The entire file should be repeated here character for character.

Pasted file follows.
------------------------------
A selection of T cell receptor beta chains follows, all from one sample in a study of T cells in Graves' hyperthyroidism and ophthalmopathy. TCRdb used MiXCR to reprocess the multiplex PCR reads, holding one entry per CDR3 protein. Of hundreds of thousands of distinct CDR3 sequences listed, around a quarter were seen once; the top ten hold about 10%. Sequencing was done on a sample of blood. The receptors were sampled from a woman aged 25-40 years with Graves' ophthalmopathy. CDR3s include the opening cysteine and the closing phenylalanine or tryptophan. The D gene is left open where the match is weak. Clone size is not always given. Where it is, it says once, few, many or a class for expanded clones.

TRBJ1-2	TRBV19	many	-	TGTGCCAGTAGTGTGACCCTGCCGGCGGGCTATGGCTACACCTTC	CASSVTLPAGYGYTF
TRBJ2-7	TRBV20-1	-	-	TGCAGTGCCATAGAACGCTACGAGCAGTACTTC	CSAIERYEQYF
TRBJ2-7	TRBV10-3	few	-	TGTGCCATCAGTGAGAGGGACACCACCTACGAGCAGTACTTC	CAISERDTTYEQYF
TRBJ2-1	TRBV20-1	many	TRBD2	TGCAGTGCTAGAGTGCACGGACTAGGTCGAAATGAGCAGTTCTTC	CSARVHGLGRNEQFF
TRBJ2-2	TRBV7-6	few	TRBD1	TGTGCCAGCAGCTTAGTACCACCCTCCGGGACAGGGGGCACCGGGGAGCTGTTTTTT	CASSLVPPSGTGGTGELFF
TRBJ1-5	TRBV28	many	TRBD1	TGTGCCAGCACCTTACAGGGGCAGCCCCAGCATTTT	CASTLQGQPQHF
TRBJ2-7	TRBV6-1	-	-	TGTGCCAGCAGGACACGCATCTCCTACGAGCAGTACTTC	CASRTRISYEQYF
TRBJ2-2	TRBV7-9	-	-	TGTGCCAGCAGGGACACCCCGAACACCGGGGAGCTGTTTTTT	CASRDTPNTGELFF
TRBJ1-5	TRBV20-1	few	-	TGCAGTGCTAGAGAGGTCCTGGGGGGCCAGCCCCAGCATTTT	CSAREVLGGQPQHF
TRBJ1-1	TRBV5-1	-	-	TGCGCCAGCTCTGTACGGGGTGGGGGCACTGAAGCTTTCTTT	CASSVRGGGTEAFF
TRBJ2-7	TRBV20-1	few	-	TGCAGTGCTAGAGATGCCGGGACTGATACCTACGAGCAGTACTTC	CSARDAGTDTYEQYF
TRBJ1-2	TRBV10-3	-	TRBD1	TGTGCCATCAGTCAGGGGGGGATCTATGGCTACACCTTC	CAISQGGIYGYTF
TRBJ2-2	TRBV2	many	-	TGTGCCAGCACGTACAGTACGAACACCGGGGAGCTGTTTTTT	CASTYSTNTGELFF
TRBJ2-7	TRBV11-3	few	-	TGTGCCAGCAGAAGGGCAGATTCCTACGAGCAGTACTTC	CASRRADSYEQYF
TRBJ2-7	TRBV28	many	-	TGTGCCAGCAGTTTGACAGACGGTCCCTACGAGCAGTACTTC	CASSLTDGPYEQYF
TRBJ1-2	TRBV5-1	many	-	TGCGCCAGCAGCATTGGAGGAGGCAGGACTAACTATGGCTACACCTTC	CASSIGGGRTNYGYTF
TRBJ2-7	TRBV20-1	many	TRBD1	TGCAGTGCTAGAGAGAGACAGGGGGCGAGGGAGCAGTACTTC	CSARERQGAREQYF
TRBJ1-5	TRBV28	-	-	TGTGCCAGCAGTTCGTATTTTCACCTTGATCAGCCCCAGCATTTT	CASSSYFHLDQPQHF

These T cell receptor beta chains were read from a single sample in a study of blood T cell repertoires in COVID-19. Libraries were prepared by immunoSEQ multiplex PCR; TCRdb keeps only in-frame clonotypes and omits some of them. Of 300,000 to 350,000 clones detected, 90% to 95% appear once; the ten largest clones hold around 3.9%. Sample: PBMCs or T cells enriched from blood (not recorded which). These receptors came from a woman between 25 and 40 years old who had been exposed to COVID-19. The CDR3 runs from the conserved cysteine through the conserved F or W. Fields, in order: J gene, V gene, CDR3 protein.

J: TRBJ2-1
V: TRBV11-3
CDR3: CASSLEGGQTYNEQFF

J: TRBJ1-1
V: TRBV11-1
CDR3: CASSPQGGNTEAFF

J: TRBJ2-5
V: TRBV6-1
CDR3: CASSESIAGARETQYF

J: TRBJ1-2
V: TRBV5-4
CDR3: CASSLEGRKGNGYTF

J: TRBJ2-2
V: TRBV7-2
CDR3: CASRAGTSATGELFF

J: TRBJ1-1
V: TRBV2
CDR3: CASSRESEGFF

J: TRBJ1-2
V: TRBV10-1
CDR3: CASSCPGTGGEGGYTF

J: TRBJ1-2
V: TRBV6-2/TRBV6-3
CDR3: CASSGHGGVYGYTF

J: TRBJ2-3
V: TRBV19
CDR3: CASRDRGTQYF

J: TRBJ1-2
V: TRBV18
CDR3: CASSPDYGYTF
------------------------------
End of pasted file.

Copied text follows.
A selection of T cell receptor beta chains follows, all from one sample in a study of T cells in Graves' hyperthyroidism and ophthalmopathy. TCRdb used MiXCR to reprocess the multiplex PCR reads, holding one entry per CDR3 protein. Of hundreds of thousands of distinct CDR3 sequences listed, around a quarter were seen once; the top ten hold about 10%. Sequencing was done on a sample of blood. The receptors were sampled from a woman aged 25-40 years with Graves' ophthalmopathy. CDR3s include the opening cysteine and the closing phenylalanine or tryptophan. The D gene is left open where the match is weak. Clone size is not always given. Where it is, it says once, few, many or a class for expanded clones.

TRBJ1-2	TRBV19	many	-	TGTGCCAGTAGTGTGACCCTGCCGGCGGGCTATGGCTACACCTTC	CASSVTLPAGYGYTF
TRBJ2-7	TRBV20-1	-	-	TGCAGTGCCATAGAACGCTACGAGCAGTACTTC	CSAIERYEQYF
TRBJ2-7	TRBV10-3	few	-	TGTGCCATCAGTGAGAGGGACACCACCTACGAGCAGTACTTC	CAISERDTTYEQYF
TRBJ2-1	TRBV20-1	many	TRBD2	TGCAGTGCTAGAGTGCACGGACTAGGTCGAAATGAGCAGTTCTTC	CSARVHGLGRNEQFF
TRBJ2-2	TRBV7-6	few	TRBD1	TGTGCCAGCAGCTTAGTACCACCCTCCGGGACAGGGGGCACCGGGGAGCTGTTTTTT	CASSLVPPSGTGGTGELFF
TRBJ1-5	TRBV28	many	TRBD1	TGTGCCAGCACCTTACAGGGGCAGCCCCAGCATTTT	CASTLQGQPQHF
TRBJ2-7	TRBV6-1	-	-	TGTGCCAGCAGGACACGCATCTCCTACGAGCAGTACTTC	CASRTRISYEQYF
TRBJ2-2	TRBV7-9	-	-	TGTGCCAGCAGGGACACCCCGAACACCGGGGAGCTGTTTTTT	CASRDTPNTGELFF
TRBJ1-5	TRBV20-1	few	-	TGCAGTGCTAGAGAGGTCCTGGGGGGCCAGCCCCAGCATTTT	CSAREVLGGQPQHF
TRBJ1-1	TRBV5-1	-	-	TGCGCCAGCTCTGTACGGGGTGGGGGCACTGAAGCTTTCTTT	CASSVRGGGTEAFF
TRBJ2-7	TRBV20-1	few	-	TGCAGTGCTAGAGATGCCGGGACTGATACCTACGAGCAGTACTTC	CSARDAGTDTYEQYF
TRBJ1-2	TRBV10-3	-	TRBD1	TGTGCCATCAGTCAGGGGGGGATCTATGGCTACACCTTC	CAISQGGIYGYTF
TRBJ2-2	TRBV2	many	-	TGTGCCAGCACGTACAGTACGAACACCGGGGAGCTGTTTTTT	CASTYSTNTGELFF
TRBJ2-7	TRBV11-3	few	-	TGTGCCAGCAGAAGGGCAGATTCCTACGAGCAGTACTTC	CASRRADSYEQYF
TRBJ2-7	TRBV28	many	-	TGTGCCAGCAGTTTGACAGACGGTCCCTACGAGCAGTACTTC	CASSLTDGPYEQYF
TRBJ1-2	TRBV5-1	many	-	TGCGCCAGCAGCATTGGAGGAGGCAGGACTAACTATGGCTACACCTTC	CASSIGGGRTNYGYTF
TRBJ2-7	TRBV20-1	many	TRBD1	TGCAGTGCTAGAGAGAGACAGGGGGCGAGGGAGCAGTACTTC	CSARERQGAREQYF
TRBJ1-5	TRBV28	-	-	TGTGCCAGCAGTTCGTATTTTCACCTTGATCAGCCCCAGCATTTT	CASSSYFHLDQPQHF

These T cell receptor beta chains were read from a single sample in a study of blood T cell repertoires in COVID-19. Libraries were prepared by immunoSEQ multiplex PCR; TCRdb keeps only in-frame clonotypes and omits some of them. Of 300,000 to 350,000 clones detected, 90% to 95% appear once; the ten largest clones hold around 3.9%. Sample: PBMCs or T cells enriched from blood (not recorded which). These receptors came from a woman between 25 and 40 years old who had been exposed to COVID-19. The CDR3 runs from the conserved cysteine through the conserved F or W. Fields, in order: J gene, V gene, CDR3 protein.

J: TRBJ2-1
V: TRBV11-3
CDR3: CASSLEGGQTYNEQFF

J: TRBJ1-1
V: TRBV11-1
CDR3: CASSPQGGNTEAFF

J: TRBJ2-5
V: TRBV6-1
CDR3: CASSESIAGARETQYF

J: TRBJ1-2
V: TRBV5-4
CDR3: CASSLEGRKGNGYTF

J: TRBJ2-2
V: TRBV7-2
CDR3: CASRAGTSATGELFF

J: TRBJ1-1
V: TRBV2
CDR3: CASSRESEGFF

J: TRBJ1-2
V: TRBV10-1
CDR3: CASSCPGTGGEGGYTF

J: TRBJ1-2
V: TRBV6-2/TRBV6-3
CDR3: CASSGHGGVYGYTF

J: TRBJ2-3
V: TRBV19
CDR3: CASRDRGTQYF

J: TRBJ1-2
V: TRBV18
CDR3: CASSPDYGYTF